Medical Sociology and Storytelling in a Decolonial Context: Exploring Photovoice as a Critical Pedagogical Tool

Medical Sociology and Storytelling in a Decolonial Context: Exploring Photovoice as a Critical Pedagogical Tool

Chinwe Obuaku-Igwe
DOI: 10.4018/978-1-7998-6605-3.ch018
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The use of photovoice for storytelling and as a critical pedagogical tool is still exploratory. Despite calls to rethink, re-imagine, and rework curriculums, many challenges remain in designing assessments that utilize creative storytelling formats that demonstrate an awareness of the social context, history, and lived realities of students. This chapter addresses the outcomes of a classroom-based study that explored whether a photovoice essay, used in a medical sociology undergraduate assessment, facilitated a critical analysis of the social determinants of health by students, and oriented them towards taking action. Existing research on critical pedagogy tends to focus on investigating the feasibility or extent of dialogical exploration of societal hegemonies, and prospects of future transformations between teachers and students in the classroom. This chapter provides an overview of how photovoice and reflective writing are used to create new stories by students in a South African university and how it can be supported.
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At the beginning of the fourth term of 2019, the UWC urged faculties to rethink their curricula in line with national goals of decolonization and empowerment. The author, a lecturer in the Department of Sociology, was part of the academic regeneration team at the institution. Part of the guiding question was to rethink and re-imagine what a relevant, responsive, and innovative curriculum for the department would look like. In response, the author introduced photovoice, an innovative pedagogical tool to foster experiential learning among students by connecting them to their own lived realities while grounding them in sociological theories and concepts.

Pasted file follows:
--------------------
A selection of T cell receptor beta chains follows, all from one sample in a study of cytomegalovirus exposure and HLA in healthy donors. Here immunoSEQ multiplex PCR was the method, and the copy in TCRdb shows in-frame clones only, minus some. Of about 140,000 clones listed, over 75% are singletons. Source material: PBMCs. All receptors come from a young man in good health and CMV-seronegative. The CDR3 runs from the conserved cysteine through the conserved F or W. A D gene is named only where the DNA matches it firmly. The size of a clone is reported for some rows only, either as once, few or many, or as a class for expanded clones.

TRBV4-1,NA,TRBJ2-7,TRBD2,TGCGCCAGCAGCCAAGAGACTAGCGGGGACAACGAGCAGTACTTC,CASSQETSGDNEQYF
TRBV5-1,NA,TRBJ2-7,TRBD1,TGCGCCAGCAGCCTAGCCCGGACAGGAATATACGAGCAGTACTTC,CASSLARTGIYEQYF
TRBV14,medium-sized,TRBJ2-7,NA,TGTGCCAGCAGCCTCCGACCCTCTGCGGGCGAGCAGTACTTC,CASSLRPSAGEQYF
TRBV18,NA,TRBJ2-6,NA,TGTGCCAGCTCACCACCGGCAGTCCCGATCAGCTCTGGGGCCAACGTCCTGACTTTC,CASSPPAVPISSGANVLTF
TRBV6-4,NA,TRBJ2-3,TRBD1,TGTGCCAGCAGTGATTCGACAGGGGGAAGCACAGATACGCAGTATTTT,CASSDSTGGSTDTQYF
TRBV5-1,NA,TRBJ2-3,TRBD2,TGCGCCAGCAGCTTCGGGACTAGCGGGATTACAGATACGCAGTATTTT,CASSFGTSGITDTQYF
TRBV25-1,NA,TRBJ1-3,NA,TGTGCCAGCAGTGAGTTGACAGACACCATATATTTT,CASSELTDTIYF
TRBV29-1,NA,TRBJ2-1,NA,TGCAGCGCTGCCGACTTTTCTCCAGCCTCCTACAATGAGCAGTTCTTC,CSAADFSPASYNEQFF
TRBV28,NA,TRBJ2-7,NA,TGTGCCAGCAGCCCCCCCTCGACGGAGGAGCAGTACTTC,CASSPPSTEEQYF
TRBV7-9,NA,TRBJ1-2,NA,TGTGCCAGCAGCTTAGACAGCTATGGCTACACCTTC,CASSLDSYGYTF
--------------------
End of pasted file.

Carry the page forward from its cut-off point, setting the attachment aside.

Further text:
Key Terms in this Chapter

Affordability: The ability to pay for healthcare services without foregoing food and other essentials.

Social Determinants of Health: The social factors that shape and influence health. These factors include the places individuals are born, grow, work, play, and age.

Health Systems Responsiveness: A multifaceted process that measures how well a particular health system meets the expectations of its citizens.

Decolonization: The process of undoing or reversing the harmful effects of colonialism.

Healthcare Utilization Pattern: The process of seeking and using biomedical services for the purposes of promoting health, determining health status, or curing existing illness and diseases.

Acceptability: The willingness to accept a particular healthcare service based on anticipated or experienced quality and emotional response to it.

Apartheid: A system of racial discrimination that existed in South Africa and ended in 1994.

Health Inequalities: The differences in health across populations, measured by access to healthcare services and resources.

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